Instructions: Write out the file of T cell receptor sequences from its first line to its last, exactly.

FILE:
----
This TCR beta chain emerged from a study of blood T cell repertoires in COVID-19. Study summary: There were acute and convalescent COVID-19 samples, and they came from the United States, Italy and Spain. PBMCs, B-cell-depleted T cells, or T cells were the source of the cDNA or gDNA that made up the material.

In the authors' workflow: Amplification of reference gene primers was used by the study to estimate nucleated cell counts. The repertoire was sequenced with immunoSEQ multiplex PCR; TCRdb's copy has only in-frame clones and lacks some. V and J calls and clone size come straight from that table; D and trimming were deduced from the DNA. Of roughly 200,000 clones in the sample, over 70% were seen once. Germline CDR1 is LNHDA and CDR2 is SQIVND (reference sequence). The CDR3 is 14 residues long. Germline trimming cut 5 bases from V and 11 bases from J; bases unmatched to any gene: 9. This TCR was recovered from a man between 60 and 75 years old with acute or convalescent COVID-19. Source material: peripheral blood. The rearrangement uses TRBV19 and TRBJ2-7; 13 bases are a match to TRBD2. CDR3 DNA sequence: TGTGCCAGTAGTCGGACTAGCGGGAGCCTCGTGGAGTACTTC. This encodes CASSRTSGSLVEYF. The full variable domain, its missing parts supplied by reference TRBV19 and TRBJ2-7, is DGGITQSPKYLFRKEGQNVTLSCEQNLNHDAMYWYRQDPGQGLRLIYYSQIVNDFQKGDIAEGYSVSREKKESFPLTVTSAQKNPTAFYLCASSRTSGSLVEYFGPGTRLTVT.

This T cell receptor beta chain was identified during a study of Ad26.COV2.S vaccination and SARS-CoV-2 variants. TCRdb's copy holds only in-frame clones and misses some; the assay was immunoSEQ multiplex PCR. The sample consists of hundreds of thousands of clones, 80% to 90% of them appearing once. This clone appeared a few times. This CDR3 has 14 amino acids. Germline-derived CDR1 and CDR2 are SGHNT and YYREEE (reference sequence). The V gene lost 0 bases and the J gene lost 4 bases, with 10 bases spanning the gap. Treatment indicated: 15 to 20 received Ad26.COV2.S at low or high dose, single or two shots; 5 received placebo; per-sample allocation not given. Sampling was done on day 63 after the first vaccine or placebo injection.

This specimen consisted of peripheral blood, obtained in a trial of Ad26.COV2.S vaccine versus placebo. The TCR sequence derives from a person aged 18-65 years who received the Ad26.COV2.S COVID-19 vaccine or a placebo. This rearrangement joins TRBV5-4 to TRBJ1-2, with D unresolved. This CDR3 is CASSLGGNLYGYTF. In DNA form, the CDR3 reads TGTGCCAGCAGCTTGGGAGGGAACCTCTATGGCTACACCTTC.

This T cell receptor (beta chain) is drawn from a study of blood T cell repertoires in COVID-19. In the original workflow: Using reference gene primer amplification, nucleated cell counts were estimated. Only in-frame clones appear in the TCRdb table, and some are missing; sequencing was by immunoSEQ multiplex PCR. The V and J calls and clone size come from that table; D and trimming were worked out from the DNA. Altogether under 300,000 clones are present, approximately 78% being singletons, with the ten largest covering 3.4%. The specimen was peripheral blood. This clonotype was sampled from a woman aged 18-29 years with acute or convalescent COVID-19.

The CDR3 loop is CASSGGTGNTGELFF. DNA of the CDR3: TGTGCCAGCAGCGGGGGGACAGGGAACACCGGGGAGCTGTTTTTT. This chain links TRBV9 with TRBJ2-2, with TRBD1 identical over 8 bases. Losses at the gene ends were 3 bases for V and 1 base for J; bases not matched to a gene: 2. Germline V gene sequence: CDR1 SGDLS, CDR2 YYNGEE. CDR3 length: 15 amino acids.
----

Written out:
This TCR beta chain emerged from a study of blood T cell repertoires in COVID-19. Study summary: There were acute and convalescent COVID-19 samples, and they came from the United States, Italy and Spain. PBMCs, B-cell-depleted T cells, or T cells were the source of the cDNA or gDNA that made up the material.

In the authors' workflow: Amplification of reference gene primers was used by the study to estimate nucleated cell counts. The repertoire was sequenced with immunoSEQ multiplex PCR; TCRdb's copy has only in-frame clones and lacks some. V and J calls and clone size come straight from that table; D and trimming were deduced from the DNA. Of roughly 200,000 clones in the sample, over 70% were seen once. Germline CDR1 is LNHDA and CDR2 is SQIVND (reference sequence). The CDR3 is 14 residues long. Germline trimming cut 5 bases from V and 11 bases from J; bases unmatched to any gene: 9. This TCR was recovered from a man between 60 and 75 years old with acute or convalescent COVID-19. Source material: peripheral blood. The rearrangement uses TRBV19 and TRBJ2-7; 13 bases are a match to TRBD2. CDR3 DNA sequence: TGTGCCAGTAGTCGGACTAGCGGGAGCCTCGTGGAGTACTTC. This encodes CASSRTSGSLVEYF. The full variable domain, its missing parts supplied by reference TRBV19 and TRBJ2-7, is DGGITQSPKYLFRKEGQNVTLSCEQNLNHDAMYWYRQDPGQGLRLIYYSQIVNDFQKGDIAEGYSVSREKKESFPLTVTSAQKNPTAFYLCASSRTSGSLVEYFGPGTRLTVT.

This T cell receptor beta chain was identified during a study of Ad26.COV2.S vaccination and SARS-CoV-2 variants. TCRdb's copy holds only in-frame clones and misses some; the assay was immunoSEQ multiplex PCR. The sample consists of hundreds of thousands of clones, 80% to 90% of them appearing once. This clone appeared a few times. This CDR3 has 14 amino acids. Germline-derived CDR1 and CDR2 are SGHNT and YYREEE (reference sequence). The V gene lost 0 bases and the J gene lost 4 bases, with 10 bases spanning the gap. Treatment indicated: 15 to 20 received Ad26.COV2.S at low or high dose, single or two shots; 5 received placebo; per-sample allocation not given. Sampling was done on day 63 after the first vaccine or placebo injection.

This specimen consisted of peripheral blood, obtained in a trial of Ad26.COV2.S vaccine versus placebo. The TCR sequence derives from a person aged 18-65 years who received the Ad26.COV2.S COVID-19 vaccine or a placebo. This rearrangement joins TRBV5-4 to TRBJ1-2, with D unresolved. This CDR3 is CASSLGGNLYGYTF. In DNA form, the CDR3 reads TGTGCCAGCAGCTTGGGAGGGAACCTCTATGGCTACACCTTC.

This T cell receptor (beta chain) is drawn from a study of blood T cell repertoires in COVID-19. In the original workflow: Using reference gene primer amplification, nucleated cell counts were estimated. Only in-frame clones appear in the TCRdb table, and some are missing; sequencing was by immunoSEQ multiplex PCR. The V and J calls and clone size come from that table; D and trimming were worked out from the DNA. Altogether under 300,000 clones are present, approximately 78% being singletons, with the ten largest covering 3.4%. The specimen was peripheral blood. This clonotype was sampled from a woman aged 18-29 years with acute or convalescent COVID-19.

The CDR3 loop is CASSGGTGNTGELFF. DNA of the CDR3: TGTGCCAGCAGCGGGGGGACAGGGAACACCGGGGAGCTGTTTTTT. This chain links TRBV9 with TRBJ2-2, with TRBD1 identical over 8 bases. Losses at the gene ends were 3 bases for V and 1 base for J; bases not matched to a gene: 2. Germline V gene sequence: CDR1 SGDLS, CDR2 YYNGEE. CDR3 length: 15 amino acids.